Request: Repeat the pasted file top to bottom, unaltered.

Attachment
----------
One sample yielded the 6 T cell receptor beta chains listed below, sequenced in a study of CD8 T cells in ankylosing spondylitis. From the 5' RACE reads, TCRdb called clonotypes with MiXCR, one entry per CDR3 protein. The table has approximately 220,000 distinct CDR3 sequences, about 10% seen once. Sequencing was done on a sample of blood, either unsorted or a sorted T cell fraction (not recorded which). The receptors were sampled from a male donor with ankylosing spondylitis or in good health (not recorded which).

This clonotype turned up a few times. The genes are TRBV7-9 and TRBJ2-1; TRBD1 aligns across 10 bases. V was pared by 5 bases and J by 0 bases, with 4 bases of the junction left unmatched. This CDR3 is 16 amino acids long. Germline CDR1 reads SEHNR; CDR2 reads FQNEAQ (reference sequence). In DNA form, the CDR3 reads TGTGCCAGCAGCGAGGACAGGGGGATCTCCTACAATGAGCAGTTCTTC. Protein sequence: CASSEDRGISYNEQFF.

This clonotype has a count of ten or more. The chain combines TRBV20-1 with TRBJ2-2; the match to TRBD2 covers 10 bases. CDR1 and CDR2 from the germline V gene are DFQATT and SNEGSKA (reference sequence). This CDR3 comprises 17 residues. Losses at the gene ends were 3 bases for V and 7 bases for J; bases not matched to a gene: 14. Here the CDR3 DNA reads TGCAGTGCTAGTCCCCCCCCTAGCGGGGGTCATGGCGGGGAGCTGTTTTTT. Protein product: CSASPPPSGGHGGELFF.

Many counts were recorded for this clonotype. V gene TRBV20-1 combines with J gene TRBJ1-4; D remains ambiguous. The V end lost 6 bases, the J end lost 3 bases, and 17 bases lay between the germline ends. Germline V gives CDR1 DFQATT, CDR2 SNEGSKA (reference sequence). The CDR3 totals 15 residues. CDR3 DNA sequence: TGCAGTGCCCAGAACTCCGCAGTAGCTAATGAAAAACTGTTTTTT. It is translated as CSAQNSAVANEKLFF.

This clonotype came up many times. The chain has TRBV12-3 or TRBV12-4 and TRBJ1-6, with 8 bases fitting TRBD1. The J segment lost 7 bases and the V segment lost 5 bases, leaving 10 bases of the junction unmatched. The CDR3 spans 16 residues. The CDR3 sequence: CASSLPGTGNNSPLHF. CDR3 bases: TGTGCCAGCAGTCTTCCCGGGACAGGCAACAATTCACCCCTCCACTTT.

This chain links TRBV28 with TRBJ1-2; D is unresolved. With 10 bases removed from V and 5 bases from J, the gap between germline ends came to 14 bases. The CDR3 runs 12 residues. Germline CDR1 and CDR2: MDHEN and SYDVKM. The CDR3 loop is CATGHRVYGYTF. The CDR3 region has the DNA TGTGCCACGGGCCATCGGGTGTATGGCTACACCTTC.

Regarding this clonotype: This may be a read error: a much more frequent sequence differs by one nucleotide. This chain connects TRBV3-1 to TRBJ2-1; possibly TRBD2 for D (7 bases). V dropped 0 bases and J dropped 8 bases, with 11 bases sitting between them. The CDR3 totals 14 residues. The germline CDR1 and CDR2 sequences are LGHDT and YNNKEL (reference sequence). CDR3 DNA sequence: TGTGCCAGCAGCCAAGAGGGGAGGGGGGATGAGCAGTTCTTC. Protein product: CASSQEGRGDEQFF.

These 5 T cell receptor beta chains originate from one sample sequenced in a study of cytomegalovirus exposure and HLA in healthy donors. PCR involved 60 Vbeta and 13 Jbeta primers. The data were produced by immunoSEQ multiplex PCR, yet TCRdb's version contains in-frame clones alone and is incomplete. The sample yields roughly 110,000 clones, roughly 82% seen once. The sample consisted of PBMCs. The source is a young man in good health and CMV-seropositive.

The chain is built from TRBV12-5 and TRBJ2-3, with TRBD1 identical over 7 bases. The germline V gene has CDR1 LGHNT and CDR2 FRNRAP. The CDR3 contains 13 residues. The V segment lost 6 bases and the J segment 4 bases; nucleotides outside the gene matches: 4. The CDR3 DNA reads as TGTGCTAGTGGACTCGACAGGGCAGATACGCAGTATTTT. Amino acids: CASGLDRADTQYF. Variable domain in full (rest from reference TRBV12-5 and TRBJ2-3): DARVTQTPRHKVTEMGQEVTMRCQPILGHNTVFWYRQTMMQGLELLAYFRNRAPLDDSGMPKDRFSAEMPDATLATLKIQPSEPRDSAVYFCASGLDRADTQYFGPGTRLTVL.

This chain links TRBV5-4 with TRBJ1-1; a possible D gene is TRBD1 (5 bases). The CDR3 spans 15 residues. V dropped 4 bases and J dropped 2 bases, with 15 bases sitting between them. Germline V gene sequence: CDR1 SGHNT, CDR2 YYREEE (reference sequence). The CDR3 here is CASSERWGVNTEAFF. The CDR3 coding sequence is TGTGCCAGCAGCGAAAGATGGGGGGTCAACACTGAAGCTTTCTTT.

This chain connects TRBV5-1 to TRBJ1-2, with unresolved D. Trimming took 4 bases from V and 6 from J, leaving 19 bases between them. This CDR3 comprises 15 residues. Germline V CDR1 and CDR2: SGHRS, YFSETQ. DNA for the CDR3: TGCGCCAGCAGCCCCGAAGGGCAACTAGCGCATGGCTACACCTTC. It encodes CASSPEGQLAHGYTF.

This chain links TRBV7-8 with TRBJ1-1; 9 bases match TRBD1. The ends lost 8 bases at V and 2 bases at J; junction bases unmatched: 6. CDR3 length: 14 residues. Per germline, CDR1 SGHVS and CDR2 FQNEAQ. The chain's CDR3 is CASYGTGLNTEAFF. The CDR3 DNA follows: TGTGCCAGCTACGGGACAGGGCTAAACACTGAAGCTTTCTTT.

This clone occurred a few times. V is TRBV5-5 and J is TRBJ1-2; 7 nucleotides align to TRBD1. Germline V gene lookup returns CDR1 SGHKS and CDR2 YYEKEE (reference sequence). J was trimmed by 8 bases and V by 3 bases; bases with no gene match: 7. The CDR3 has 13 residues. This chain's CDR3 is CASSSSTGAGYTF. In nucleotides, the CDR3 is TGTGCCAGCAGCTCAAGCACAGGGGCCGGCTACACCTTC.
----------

One sample yielded the 6 T cell receptor beta chains listed below, sequenced in a study of CD8 T cells in ankylosing spondylitis. From the 5' RACE reads, TCRdb called clonotypes with MiXCR, one entry per CDR3 protein. The table has approximately 220,000 distinct CDR3 sequences, about 10% seen once. Sequencing was done on a sample of blood, either unsorted or a sorted T cell fraction (not recorded which). The receptors were sampled from a male donor with ankylosing spondylitis or in good health (not recorded which).

This clonotype turned up a few times. The genes are TRBV7-9 and TRBJ2-1; TRBD1 aligns across 10 bases. V was pared by 5 bases and J by 0 bases, with 4 bases of the junction left unmatched. This CDR3 is 16 amino acids long. Germline CDR1 reads SEHNR; CDR2 reads FQNEAQ (reference sequence). In DNA form, the CDR3 reads TGTGCCAGCAGCGAGGACAGGGGGATCTCCTACAATGAGCAGTTCTTC. Protein sequence: CASSEDRGISYNEQFF.

This clonotype has a count of ten or more. The chain combines TRBV20-1 with TRBJ2-2; the match to TRBD2 covers 10 bases. CDR1 and CDR2 from the germline V gene are DFQATT and SNEGSKA (reference sequence). This CDR3 comprises 17 residues. Losses at the gene ends were 3 bases for V and 7 bases for J; bases not matched to a gene: 14. Here the CDR3 DNA reads TGCAGTGCTAGTCCCCCCCCTAGCGGGGGTCATGGCGGGGAGCTGTTTTTT. Protein product: CSASPPPSGGHGGELFF.

Many counts were recorded for this clonotype. V gene TRBV20-1 combines with J gene TRBJ1-4; D remains ambiguous. The V end lost 6 bases, the J end lost 3 bases, and 17 bases lay between the germline ends. Germline V gives CDR1 DFQATT, CDR2 SNEGSKA (reference sequence). The CDR3 totals 15 residues. CDR3 DNA sequence: TGCAGTGCCCAGAACTCCGCAGTAGCTAATGAAAAACTGTTTTTT. It is translated as CSAQNSAVANEKLFF.

This clonotype came up many times. The chain has TRBV12-3 or TRBV12-4 and TRBJ1-6, with 8 bases fitting TRBD1. The J segment lost 7 bases and the V segment lost 5 bases, leaving 10 bases of the junction unmatched. The CDR3 spans 16 residues. The CDR3 sequence: CASSLPGTGNNSPLHF. CDR3 bases: TGTGCCAGCAGTCTTCCCGGGACAGGCAACAATTCACCCCTCCACTTT.

This chain links TRBV28 with TRBJ1-2; D is unresolved. With 10 bases removed from V and 5 bases from J, the gap between germline ends came to 14 bases. The CDR3 runs 12 residues. Germline CDR1 and CDR2: MDHEN and SYDVKM. The CDR3 loop is CATGHRVYGYTF. The CDR3 region has the DNA TGTGCCACGGGCCATCGGGTGTATGGCTACACCTTC.

Regarding this clonotype: This may be a read error: a much more frequent sequence differs by one nucleotide. This chain connects TRBV3-1 to TRBJ2-1; possibly TRBD2 for D (7 bases). V dropped 0 bases and J dropped 8 bases, with 11 bases sitting between them. The CDR3 totals 14 residues. The germline CDR1 and CDR2 sequences are LGHDT and YNNKEL (reference sequence). CDR3 DNA sequence: TGTGCCAGCAGCCAAGAGGGGAGGGGGGATGAGCAGTTCTTC. Protein product: CASSQEGRGDEQFF.

These 5 T cell receptor beta chains originate from one sample sequenced in a study of cytomegalovirus exposure and HLA in healthy donors. PCR involved 60 Vbeta and 13 Jbeta primers. The data were produced by immunoSEQ multiplex PCR, yet TCRdb's version contains in-frame clones alone and is incomplete. The sample yields roughly 110,000 clones, roughly 82% seen once. The sample consisted of PBMCs. The source is a young man in good health and CMV-seropositive.

The chain is built from TRBV12-5 and TRBJ2-3, with TRBD1 identical over 7 bases. The germline V gene has CDR1 LGHNT and CDR2 FRNRAP. The CDR3 contains 13 residues. The V segment lost 6 bases and the J segment 4 bases; nucleotides outside the gene matches: 4. The CDR3 DNA reads as TGTGCTAGTGGACTCGACAGGGCAGATACGCAGTATTTT. Amino acids: CASGLDRADTQYF. Variable domain in full (rest from reference TRBV12-5 and TRBJ2-3): DARVTQTPRHKVTEMGQEVTMRCQPILGHNTVFWYRQTMMQGLELLAYFRNRAPLDDSGMPKDRFSAEMPDATLATLKIQPSEPRDSAVYFCASGLDRADTQYFGPGTRLTVL.

This chain links TRBV5-4 with TRBJ1-1; a possible D gene is TRBD1 (5 bases). The CDR3 spans 15 residues. V dropped 4 bases and J dropped 2 bases, with 15 bases sitting between them. Germline V gene sequence: CDR1 SGHNT, CDR2 YYREEE (reference sequence). The CDR3 here is CASSERWGVNTEAFF. The CDR3 coding sequence is TGTGCCAGCAGCGAAAGATGGGGGGTCAACACTGAAGCTTTCTTT.

This chain connects TRBV5-1 to TRBJ1-2, with unresolved D. Trimming took 4 bases from V and 6 from J, leaving 19 bases between them. This CDR3 comprises 15 residues. Germline V CDR1 and CDR2: SGHRS, YFSETQ. DNA for the CDR3: TGCGCCAGCAGCCCCGAAGGGCAACTAGCGCATGGCTACACCTTC. It encodes CASSPEGQLAHGYTF.

This chain links TRBV7-8 with TRBJ1-1; 9 bases match TRBD1. The ends lost 8 bases at V and 2 bases at J; junction bases unmatched: 6. CDR3 length: 14 residues. Per germline, CDR1 SGHVS and CDR2 FQNEAQ. The chain's CDR3 is CASYGTGLNTEAFF. The CDR3 DNA follows: TGTGCCAGCTACGGGACAGGGCTAAACACTGAAGCTTTCTTT.

This clone occurred a few times. V is TRBV5-5 and J is TRBJ1-2; 7 nucleotides align to TRBD1. Germline V gene lookup returns CDR1 SGHKS and CDR2 YYEKEE (reference sequence). J was trimmed by 8 bases and V by 3 bases; bases with no gene match: 7. The CDR3 has 13 residues. This chain's CDR3 is CASSSSTGAGYTF. In nucleotides, the CDR3 is TGTGCCAGCAGCTCAAGCACAGGGGCCGGCTACACCTTC.